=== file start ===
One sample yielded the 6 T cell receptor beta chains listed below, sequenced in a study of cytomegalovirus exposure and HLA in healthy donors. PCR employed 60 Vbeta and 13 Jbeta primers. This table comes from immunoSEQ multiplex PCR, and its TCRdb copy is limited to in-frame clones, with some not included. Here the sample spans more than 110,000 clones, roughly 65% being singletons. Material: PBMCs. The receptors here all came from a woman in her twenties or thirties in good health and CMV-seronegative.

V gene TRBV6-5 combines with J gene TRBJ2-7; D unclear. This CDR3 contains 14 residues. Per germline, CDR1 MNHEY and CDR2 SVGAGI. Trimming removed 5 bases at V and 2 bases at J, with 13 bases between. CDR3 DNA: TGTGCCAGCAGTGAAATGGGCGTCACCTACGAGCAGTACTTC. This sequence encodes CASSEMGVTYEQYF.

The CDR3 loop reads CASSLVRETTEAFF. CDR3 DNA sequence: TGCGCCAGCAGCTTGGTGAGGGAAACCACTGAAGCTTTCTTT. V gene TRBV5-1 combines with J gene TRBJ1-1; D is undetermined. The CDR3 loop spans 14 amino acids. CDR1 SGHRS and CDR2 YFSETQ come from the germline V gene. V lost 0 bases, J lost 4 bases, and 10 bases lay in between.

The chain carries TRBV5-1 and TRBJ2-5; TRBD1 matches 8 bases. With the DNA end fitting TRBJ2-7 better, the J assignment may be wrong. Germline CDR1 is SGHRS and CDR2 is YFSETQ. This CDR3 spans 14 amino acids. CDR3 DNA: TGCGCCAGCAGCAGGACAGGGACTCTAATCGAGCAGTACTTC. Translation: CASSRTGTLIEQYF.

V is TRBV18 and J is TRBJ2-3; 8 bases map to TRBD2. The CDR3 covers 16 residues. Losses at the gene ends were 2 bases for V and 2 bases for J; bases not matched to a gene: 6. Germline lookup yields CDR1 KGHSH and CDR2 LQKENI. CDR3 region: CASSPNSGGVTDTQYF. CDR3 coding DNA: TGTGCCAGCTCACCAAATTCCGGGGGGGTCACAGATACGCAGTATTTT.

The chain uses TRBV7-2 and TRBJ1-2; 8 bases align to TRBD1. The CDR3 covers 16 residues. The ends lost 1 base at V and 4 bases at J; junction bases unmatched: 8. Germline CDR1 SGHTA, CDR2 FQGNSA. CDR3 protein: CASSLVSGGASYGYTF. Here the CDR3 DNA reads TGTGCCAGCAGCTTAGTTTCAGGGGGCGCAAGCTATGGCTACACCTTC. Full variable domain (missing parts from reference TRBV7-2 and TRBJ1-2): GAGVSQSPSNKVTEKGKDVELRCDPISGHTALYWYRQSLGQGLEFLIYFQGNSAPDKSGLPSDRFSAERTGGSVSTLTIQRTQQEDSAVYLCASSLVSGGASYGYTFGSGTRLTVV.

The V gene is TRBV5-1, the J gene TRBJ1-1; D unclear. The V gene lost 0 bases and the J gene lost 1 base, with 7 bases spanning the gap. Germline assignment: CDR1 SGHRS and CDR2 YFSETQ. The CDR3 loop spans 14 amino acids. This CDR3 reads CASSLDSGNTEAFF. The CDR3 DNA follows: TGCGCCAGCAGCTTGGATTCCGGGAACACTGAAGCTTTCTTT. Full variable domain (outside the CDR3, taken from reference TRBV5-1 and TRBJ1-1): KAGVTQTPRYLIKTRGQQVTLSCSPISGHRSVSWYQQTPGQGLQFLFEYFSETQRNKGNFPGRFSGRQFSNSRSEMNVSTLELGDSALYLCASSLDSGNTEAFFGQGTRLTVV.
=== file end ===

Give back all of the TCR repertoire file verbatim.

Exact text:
One sample yielded the 6 T cell receptor beta chains listed below, sequenced in a study of cytomegalovirus exposure and HLA in healthy donors. PCR employed 60 Vbeta and 13 Jbeta primers. This table comes from immunoSEQ multiplex PCR, and its TCRdb copy is limited to in-frame clones, with some not included. Here the sample spans more than 110,000 clones, roughly 65% being singletons. Material: PBMCs. The receptors here all came from a woman in her twenties or thirties in good health and CMV-seronegative.

V gene TRBV6-5 combines with J gene TRBJ2-7; D unclear. This CDR3 contains 14 residues. Per germline, CDR1 MNHEY and CDR2 SVGAGI. Trimming removed 5 bases at V and 2 bases at J, with 13 bases between. CDR3 DNA: TGTGCCAGCAGTGAAATGGGCGTCACCTACGAGCAGTACTTC. This sequence encodes CASSEMGVTYEQYF.

The CDR3 loop reads CASSLVRETTEAFF. CDR3 DNA sequence: TGCGCCAGCAGCTTGGTGAGGGAAACCACTGAAGCTTTCTTT. V gene TRBV5-1 combines with J gene TRBJ1-1; D is undetermined. The CDR3 loop spans 14 amino acids. CDR1 SGHRS and CDR2 YFSETQ come from the germline V gene. V lost 0 bases, J lost 4 bases, and 10 bases lay in between.

The chain carries TRBV5-1 and TRBJ2-5; TRBD1 matches 8 bases. With the DNA end fitting TRBJ2-7 better, the J assignment may be wrong. Germline CDR1 is SGHRS and CDR2 is YFSETQ. This CDR3 spans 14 amino acids. CDR3 DNA: TGCGCCAGCAGCAGGACAGGGACTCTAATCGAGCAGTACTTC. Translation: CASSRTGTLIEQYF.

V is TRBV18 and J is TRBJ2-3; 8 bases map to TRBD2. The CDR3 covers 16 residues. Losses at the gene ends were 2 bases for V and 2 bases for J; bases not matched to a gene: 6. Germline lookup yields CDR1 KGHSH and CDR2 LQKENI. CDR3 region: CASSPNSGGVTDTQYF. CDR3 coding DNA: TGTGCCAGCTCACCAAATTCCGGGGGGGTCACAGATACGCAGTATTTT.

The chain uses TRBV7-2 and TRBJ1-2; 8 bases align to TRBD1. The CDR3 covers 16 residues. The ends lost 1 base at V and 4 bases at J; junction bases unmatched: 8. Germline CDR1 SGHTA, CDR2 FQGNSA. CDR3 protein: CASSLVSGGASYGYTF. Here the CDR3 DNA reads TGTGCCAGCAGCTTAGTTTCAGGGGGCGCAAGCTATGGCTACACCTTC. Full variable domain (missing parts from reference TRBV7-2 and TRBJ1-2): GAGVSQSPSNKVTEKGKDVELRCDPISGHTALYWYRQSLGQGLEFLIYFQGNSAPDKSGLPSDRFSAERTGGSVSTLTIQRTQQEDSAVYLCASSLVSGGASYGYTFGSGTRLTVV.

The V gene is TRBV5-1, the J gene TRBJ1-1; D unclear. The V gene lost 0 bases and the J gene lost 1 base, with 7 bases spanning the gap. Germline assignment: CDR1 SGHRS and CDR2 YFSETQ. The CDR3 loop spans 14 amino acids. This CDR3 reads CASSLDSGNTEAFF. The CDR3 DNA follows: TGCGCCAGCAGCTTGGATTCCGGGAACACTGAAGCTTTCTTT. Full variable domain (outside the CDR3, taken from reference TRBV5-1 and TRBJ1-1): KAGVTQTPRYLIKTRGQQVTLSCSPISGHRSVSWYQQTPGQGLQFLFEYFSETQRNKGNFPGRFSGRQFSNSRSEMNVSTLELGDSALYLCASSLDSGNTEAFFGQGTRLTVV.